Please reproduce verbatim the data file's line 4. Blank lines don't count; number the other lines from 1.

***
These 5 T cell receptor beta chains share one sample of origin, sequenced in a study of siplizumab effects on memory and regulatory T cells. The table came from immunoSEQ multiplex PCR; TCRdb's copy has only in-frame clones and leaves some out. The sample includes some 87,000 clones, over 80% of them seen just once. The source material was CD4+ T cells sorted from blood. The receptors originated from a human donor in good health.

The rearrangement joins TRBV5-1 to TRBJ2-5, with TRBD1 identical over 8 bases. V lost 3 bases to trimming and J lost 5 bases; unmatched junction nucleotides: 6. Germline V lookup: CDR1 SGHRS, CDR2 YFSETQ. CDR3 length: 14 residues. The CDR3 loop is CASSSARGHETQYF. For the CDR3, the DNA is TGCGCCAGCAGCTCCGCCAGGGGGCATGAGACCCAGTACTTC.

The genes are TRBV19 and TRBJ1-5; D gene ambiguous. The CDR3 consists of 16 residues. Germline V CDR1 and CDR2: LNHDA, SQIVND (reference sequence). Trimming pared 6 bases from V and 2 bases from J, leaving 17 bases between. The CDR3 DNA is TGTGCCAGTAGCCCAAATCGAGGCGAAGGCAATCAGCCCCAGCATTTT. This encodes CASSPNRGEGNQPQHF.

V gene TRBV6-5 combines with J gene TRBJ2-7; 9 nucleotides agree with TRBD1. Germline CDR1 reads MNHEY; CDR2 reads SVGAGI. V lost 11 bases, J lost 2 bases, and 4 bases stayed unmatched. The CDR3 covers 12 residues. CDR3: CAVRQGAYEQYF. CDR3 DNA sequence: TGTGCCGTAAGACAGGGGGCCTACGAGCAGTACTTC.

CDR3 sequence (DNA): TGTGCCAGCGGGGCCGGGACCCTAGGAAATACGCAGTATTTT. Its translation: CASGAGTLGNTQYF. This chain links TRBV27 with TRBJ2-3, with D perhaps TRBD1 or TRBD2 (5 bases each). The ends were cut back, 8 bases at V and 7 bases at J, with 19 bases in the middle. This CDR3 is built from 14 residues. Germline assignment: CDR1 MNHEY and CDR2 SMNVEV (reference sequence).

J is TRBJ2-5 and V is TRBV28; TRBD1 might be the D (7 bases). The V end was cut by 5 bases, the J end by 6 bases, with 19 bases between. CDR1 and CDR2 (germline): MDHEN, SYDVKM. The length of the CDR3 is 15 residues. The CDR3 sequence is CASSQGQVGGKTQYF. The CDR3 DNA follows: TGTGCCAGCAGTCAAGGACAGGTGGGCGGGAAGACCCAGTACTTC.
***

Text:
V gene TRBV6-5 combines with J gene TRBJ2-7; 9 nucleotides agree with TRBD1. Germline CDR1 reads MNHEY; CDR2 reads SVGAGI. V lost 11 bases, J lost 2 bases, and 4 bases stayed unmatched. The CDR3 covers 12 residues. CDR3: CAVRQGAYEQYF. CDR3 DNA sequence: TGTGCCGTAAGACAGGGGGCCTACGAGCAGTACTTC.